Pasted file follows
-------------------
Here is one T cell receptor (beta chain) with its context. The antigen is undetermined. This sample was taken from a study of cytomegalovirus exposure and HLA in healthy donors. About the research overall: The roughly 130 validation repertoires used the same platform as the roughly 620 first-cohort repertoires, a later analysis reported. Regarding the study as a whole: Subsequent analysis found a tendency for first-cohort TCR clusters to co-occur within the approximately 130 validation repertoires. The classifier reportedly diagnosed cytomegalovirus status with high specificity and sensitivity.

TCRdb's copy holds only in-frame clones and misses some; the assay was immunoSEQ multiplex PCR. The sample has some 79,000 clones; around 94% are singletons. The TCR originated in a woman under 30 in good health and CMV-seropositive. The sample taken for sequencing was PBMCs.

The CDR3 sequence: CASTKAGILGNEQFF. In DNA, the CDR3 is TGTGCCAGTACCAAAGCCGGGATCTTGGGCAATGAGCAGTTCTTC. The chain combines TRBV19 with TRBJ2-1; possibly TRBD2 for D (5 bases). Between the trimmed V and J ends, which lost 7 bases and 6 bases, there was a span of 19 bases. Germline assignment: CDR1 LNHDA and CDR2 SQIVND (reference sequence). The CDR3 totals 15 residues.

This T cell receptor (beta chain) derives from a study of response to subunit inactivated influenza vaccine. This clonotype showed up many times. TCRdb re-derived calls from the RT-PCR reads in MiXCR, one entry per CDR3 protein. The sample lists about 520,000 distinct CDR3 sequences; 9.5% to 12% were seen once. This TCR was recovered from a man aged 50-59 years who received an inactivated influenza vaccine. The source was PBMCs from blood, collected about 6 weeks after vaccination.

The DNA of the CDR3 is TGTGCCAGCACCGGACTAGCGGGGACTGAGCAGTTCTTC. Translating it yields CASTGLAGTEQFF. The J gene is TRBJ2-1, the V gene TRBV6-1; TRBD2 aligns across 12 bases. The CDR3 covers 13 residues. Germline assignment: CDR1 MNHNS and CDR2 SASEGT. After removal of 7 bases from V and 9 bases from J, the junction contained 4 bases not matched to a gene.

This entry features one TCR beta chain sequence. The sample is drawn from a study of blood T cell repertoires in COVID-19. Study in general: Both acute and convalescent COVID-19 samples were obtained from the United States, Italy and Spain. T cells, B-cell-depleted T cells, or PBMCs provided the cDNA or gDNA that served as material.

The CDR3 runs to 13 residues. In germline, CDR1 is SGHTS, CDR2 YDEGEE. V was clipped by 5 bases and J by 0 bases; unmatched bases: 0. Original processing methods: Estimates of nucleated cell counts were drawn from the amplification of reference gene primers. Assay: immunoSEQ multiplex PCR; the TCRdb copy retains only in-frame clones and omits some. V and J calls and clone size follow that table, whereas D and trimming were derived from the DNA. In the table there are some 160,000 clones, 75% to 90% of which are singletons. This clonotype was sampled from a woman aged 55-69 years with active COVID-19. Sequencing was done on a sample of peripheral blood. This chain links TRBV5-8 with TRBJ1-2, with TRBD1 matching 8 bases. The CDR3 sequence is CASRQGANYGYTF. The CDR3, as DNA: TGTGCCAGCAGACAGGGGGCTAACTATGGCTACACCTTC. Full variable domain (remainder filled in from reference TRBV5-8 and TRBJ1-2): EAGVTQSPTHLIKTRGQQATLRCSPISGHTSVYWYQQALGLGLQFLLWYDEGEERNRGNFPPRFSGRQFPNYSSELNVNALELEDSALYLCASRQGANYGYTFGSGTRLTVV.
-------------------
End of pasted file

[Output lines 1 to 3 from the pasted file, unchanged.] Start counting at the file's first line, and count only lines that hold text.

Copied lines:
Here is one T cell receptor (beta chain) with its context. The antigen is undetermined. This sample was taken from a study of cytomegalovirus exposure and HLA in healthy donors. About the research overall: The roughly 130 validation repertoires used the same platform as the roughly 620 first-cohort repertoires, a later analysis reported. Regarding the study as a whole: Subsequent analysis found a tendency for first-cohort TCR clusters to co-occur within the approximately 130 validation repertoires. The classifier reportedly diagnosed cytomegalovirus status with high specificity and sensitivity.

TCRdb's copy holds only in-frame clones and misses some; the assay was immunoSEQ multiplex PCR. The sample has some 79,000 clones; around 94% are singletons. The TCR originated in a woman under 30 in good health and CMV-seropositive. The sample taken for sequencing was PBMCs.

The CDR3 sequence: CASTKAGILGNEQFF. In DNA, the CDR3 is TGTGCCAGTACCAAAGCCGGGATCTTGGGCAATGAGCAGTTCTTC. The chain combines TRBV19 with TRBJ2-1; possibly TRBD2 for D (5 bases). Between the trimmed V and J ends, which lost 7 bases and 6 bases, there was a span of 19 bases. Germline assignment: CDR1 LNHDA and CDR2 SQIVND (reference sequence). The CDR3 totals 15 residues.